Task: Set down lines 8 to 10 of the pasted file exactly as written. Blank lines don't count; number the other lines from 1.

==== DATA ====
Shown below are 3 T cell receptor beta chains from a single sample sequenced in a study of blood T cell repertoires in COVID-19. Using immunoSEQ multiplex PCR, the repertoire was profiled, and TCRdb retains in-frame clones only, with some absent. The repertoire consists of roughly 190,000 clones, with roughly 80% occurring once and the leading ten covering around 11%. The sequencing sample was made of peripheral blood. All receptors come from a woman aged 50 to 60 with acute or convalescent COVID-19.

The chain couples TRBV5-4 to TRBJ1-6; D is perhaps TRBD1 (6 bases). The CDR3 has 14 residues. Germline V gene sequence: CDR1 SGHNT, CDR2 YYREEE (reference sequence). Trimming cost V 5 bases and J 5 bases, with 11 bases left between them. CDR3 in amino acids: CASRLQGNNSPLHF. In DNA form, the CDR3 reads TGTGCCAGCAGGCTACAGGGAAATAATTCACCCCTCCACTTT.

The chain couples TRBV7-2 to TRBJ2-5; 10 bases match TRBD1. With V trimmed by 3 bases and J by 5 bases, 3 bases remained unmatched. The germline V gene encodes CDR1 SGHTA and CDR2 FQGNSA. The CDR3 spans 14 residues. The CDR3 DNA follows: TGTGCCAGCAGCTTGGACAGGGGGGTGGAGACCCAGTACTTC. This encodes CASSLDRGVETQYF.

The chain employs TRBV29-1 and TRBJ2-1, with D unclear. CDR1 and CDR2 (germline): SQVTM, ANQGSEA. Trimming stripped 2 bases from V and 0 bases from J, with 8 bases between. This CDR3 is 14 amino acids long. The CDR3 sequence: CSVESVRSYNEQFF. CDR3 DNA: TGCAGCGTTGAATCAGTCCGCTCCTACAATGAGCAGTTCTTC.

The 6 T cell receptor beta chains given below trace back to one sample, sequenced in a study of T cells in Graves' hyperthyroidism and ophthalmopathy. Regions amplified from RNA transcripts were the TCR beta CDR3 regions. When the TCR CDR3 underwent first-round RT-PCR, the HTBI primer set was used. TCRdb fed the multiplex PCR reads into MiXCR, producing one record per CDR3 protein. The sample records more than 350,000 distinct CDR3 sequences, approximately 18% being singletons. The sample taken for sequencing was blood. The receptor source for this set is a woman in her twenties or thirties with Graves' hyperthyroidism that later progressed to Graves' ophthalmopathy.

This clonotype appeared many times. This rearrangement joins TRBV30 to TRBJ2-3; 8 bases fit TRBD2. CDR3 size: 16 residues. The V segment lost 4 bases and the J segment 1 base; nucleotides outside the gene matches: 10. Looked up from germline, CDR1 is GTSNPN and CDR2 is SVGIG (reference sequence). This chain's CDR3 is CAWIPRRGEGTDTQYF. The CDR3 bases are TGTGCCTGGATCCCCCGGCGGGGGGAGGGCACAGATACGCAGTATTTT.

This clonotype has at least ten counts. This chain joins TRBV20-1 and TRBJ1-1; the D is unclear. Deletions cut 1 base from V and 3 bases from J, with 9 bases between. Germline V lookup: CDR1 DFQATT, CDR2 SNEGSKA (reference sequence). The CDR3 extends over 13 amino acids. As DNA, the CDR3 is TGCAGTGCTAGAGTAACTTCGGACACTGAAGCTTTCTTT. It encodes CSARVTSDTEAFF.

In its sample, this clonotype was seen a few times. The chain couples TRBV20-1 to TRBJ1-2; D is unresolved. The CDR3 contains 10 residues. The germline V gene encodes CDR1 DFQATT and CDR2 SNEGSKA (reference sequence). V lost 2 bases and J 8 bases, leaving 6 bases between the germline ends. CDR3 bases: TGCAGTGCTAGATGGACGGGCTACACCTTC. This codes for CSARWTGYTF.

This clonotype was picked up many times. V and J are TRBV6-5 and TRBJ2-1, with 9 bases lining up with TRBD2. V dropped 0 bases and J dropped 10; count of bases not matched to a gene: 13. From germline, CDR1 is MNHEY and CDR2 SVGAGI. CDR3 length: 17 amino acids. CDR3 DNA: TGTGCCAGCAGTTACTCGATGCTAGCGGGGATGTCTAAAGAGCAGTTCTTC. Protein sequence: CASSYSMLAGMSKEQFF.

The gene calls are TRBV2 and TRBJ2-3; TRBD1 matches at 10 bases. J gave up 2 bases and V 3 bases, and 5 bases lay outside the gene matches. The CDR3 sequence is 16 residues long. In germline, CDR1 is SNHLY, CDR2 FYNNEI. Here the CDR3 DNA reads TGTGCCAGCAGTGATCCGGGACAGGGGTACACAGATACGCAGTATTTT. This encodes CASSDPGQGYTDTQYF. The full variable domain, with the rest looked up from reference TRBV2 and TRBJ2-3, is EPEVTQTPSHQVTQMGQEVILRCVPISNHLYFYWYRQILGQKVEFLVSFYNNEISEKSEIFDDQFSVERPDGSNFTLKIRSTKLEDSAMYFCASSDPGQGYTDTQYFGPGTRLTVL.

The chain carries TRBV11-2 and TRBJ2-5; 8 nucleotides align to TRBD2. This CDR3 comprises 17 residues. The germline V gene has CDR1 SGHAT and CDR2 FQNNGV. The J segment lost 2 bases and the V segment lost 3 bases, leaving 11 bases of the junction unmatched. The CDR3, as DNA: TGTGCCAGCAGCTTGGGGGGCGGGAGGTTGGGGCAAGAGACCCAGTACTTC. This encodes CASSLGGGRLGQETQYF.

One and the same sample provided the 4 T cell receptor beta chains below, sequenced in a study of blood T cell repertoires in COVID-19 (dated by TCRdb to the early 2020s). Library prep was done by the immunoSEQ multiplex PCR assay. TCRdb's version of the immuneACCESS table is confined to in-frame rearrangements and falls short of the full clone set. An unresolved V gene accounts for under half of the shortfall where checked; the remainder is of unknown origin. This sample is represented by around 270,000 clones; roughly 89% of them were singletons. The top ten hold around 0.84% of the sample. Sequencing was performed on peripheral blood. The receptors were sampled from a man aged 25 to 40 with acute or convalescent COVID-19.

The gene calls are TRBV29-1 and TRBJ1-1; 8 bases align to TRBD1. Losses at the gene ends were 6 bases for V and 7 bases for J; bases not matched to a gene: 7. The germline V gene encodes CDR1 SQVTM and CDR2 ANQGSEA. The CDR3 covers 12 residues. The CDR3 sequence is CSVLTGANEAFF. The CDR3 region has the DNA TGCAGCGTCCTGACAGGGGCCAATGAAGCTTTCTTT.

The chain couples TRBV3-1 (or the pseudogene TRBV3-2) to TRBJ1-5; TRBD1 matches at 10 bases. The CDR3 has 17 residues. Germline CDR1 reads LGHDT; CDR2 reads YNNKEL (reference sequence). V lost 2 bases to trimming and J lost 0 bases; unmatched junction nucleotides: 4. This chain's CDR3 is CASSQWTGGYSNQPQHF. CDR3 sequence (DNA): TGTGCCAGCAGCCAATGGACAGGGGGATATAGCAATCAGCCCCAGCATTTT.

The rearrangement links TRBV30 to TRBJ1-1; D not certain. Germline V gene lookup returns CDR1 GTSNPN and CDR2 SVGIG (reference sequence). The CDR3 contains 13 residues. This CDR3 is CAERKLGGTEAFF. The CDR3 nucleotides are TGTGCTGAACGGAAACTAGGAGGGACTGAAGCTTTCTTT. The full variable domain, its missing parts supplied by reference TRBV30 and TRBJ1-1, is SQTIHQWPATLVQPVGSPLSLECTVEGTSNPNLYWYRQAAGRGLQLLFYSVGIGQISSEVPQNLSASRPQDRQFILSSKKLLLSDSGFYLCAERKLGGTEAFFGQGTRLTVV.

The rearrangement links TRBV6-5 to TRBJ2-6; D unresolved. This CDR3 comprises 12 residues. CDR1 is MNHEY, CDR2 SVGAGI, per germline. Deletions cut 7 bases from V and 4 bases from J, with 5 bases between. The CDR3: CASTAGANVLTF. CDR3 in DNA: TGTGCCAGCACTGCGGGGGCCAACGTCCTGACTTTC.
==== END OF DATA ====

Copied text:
In its sample, this clonotype was seen a few times. The chain couples TRBV20-1 to TRBJ1-2; D is unresolved. The CDR3 contains 10 residues. The germline V gene encodes CDR1 DFQATT and CDR2 SNEGSKA (reference sequence). V lost 2 bases and J 8 bases, leaving 6 bases between the germline ends. CDR3 bases: TGCAGTGCTAGATGGACGGGCTACACCTTC. This codes for CSARWTGYTF.

This clonotype was picked up many times. V and J are TRBV6-5 and TRBJ2-1, with 9 bases lining up with TRBD2. V dropped 0 bases and J dropped 10; count of bases not matched to a gene: 13. From germline, CDR1 is MNHEY and CDR2 SVGAGI. CDR3 length: 17 amino acids. CDR3 DNA: TGTGCCAGCAGTTACTCGATGCTAGCGGGGATGTCTAAAGAGCAGTTCTTC. Protein sequence: CASSYSMLAGMSKEQFF.

The gene calls are TRBV2 and TRBJ2-3; TRBD1 matches at 10 bases. J gave up 2 bases and V 3 bases, and 5 bases lay outside the gene matches. The CDR3 sequence is 16 residues long. In germline, CDR1 is SNHLY, CDR2 FYNNEI. Here the CDR3 DNA reads TGTGCCAGCAGTGATCCGGGACAGGGGTACACAGATACGCAGTATTTT. This encodes CASSDPGQGYTDTQYF. The full variable domain, with the rest looked up from reference TRBV2 and TRBJ2-3, is EPEVTQTPSHQVTQMGQEVILRCVPISNHLYFYWYRQILGQKVEFLVSFYNNEISEKSEIFDDQFSVERPDGSNFTLKIRSTKLEDSAMYFCASSDPGQGYTDTQYFGPGTRLTVL.